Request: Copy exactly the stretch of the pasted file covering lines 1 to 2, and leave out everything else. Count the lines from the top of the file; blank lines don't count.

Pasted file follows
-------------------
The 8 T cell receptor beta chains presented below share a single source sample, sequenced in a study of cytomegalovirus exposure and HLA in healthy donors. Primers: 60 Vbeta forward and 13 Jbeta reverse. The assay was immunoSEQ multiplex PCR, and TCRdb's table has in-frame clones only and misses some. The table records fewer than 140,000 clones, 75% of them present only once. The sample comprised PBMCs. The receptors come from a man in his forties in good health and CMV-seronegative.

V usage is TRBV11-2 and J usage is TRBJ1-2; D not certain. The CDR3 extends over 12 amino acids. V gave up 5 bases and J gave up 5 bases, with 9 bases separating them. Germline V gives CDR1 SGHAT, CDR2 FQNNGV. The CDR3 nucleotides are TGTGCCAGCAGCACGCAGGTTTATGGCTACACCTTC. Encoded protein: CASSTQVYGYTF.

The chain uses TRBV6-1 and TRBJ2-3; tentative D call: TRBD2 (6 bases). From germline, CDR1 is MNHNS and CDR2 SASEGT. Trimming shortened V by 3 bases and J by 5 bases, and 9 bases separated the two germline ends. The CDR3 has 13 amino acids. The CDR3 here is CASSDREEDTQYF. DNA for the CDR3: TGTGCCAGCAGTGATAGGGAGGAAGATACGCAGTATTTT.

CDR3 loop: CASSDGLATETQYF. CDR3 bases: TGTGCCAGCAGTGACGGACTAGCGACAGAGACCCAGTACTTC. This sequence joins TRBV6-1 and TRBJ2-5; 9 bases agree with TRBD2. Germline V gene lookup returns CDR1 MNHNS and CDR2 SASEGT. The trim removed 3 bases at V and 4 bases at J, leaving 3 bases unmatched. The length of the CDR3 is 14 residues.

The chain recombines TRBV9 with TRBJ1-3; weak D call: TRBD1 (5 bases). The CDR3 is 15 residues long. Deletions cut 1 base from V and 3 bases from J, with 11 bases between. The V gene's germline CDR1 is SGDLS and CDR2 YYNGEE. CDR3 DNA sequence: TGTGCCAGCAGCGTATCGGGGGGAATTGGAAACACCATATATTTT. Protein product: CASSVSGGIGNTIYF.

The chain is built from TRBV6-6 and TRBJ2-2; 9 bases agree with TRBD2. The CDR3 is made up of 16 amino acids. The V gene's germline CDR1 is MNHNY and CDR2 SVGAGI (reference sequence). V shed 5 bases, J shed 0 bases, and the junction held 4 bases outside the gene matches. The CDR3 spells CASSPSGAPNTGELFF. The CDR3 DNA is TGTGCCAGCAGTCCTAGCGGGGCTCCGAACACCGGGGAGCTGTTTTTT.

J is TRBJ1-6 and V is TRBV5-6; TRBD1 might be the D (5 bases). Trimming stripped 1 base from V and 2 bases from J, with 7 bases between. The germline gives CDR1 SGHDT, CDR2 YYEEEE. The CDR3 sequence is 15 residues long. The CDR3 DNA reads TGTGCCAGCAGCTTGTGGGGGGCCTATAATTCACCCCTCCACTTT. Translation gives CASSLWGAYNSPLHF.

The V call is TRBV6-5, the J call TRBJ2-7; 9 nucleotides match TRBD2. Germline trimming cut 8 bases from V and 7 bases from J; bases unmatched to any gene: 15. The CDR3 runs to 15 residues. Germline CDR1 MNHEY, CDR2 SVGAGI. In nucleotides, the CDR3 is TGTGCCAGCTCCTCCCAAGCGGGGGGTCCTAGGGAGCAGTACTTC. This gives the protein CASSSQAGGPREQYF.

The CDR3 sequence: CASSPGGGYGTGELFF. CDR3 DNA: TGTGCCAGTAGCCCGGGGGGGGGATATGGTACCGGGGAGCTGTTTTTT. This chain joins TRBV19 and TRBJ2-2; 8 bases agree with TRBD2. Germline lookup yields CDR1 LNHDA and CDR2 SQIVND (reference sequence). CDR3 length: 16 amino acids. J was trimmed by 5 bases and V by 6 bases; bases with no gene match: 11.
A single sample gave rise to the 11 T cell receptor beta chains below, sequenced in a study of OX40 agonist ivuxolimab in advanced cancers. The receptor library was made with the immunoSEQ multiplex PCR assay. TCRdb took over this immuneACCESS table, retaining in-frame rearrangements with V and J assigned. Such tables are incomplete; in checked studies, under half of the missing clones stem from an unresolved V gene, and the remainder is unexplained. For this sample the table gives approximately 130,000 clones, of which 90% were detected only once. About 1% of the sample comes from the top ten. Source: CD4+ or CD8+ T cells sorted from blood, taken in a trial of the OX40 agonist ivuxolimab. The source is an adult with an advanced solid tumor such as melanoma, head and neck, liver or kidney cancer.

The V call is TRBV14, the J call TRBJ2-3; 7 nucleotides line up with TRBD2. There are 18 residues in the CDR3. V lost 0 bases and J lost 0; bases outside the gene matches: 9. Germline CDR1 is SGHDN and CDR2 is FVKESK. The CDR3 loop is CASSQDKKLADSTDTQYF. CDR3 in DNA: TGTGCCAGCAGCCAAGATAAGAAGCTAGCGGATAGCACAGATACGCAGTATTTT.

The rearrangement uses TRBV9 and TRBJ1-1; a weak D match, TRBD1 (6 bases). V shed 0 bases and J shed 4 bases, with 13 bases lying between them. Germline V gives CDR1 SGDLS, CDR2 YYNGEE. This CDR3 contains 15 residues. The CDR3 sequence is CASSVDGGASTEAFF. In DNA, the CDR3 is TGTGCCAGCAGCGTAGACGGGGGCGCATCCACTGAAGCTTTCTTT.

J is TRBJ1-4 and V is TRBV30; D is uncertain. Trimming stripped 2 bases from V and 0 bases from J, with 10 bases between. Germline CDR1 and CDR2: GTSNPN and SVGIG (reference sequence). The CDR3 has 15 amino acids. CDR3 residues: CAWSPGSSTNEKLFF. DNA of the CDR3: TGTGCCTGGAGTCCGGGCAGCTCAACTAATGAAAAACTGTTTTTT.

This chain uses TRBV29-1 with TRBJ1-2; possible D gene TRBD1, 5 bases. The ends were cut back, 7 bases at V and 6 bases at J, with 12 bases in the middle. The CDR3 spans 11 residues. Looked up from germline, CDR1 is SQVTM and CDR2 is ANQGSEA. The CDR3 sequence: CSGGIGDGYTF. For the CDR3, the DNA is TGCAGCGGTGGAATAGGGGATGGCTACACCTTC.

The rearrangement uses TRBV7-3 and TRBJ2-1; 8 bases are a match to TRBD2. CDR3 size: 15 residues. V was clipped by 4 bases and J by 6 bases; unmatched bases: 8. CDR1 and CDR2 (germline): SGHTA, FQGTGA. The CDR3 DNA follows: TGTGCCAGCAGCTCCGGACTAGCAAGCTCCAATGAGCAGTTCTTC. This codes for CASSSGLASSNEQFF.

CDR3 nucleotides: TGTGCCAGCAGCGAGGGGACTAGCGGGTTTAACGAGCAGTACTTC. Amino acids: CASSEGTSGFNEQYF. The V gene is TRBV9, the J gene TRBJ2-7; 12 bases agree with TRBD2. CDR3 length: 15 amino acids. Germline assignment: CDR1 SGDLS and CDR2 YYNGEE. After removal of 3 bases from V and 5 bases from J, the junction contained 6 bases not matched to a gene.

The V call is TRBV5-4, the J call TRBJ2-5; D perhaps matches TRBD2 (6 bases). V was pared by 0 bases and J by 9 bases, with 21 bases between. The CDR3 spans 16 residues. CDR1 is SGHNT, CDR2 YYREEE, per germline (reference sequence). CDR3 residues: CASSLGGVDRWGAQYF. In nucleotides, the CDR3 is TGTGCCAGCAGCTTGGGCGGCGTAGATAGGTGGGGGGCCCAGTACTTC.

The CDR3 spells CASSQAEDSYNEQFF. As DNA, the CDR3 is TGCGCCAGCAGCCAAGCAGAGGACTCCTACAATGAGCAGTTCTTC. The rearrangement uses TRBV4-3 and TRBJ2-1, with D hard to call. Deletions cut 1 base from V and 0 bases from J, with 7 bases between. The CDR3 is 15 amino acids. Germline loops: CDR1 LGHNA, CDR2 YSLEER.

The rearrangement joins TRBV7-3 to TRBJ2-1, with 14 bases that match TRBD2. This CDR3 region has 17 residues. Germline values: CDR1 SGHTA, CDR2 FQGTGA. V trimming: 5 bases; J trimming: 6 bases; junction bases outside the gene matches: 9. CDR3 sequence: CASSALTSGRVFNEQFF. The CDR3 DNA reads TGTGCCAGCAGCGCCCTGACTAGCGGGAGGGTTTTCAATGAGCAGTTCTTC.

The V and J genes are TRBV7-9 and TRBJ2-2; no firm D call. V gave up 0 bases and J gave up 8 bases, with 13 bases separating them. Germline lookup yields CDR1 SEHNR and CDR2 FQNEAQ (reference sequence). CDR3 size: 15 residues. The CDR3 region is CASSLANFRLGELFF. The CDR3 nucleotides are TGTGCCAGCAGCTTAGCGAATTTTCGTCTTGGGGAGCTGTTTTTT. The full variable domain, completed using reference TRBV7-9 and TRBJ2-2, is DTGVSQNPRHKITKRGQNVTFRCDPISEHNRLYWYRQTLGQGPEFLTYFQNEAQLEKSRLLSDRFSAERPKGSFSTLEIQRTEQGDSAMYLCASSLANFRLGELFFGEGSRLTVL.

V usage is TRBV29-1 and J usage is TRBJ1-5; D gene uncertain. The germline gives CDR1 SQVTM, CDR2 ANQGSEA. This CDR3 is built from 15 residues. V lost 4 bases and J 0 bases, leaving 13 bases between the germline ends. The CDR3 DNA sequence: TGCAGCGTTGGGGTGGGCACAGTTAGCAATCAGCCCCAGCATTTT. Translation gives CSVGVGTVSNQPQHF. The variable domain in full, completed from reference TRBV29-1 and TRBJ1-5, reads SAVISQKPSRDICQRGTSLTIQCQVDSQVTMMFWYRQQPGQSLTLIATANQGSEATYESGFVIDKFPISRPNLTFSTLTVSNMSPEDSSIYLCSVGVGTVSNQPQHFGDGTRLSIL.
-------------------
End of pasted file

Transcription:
The 8 T cell receptor beta chains presented below share a single source sample, sequenced in a study of cytomegalovirus exposure and HLA in healthy donors. Primers: 60 Vbeta forward and 13 Jbeta reverse. The assay was immunoSEQ multiplex PCR, and TCRdb's table has in-frame clones only and misses some. The table records fewer than 140,000 clones, 75% of them present only once. The sample comprised PBMCs. The receptors come from a man in his forties in good health and CMV-seronegative.

V usage is TRBV11-2 and J usage is TRBJ1-2; D not certain. The CDR3 extends over 12 amino acids. V gave up 5 bases and J gave up 5 bases, with 9 bases separating them. Germline V gives CDR1 SGHAT, CDR2 FQNNGV. The CDR3 nucleotides are TGTGCCAGCAGCACGCAGGTTTATGGCTACACCTTC. Encoded protein: CASSTQVYGYTF.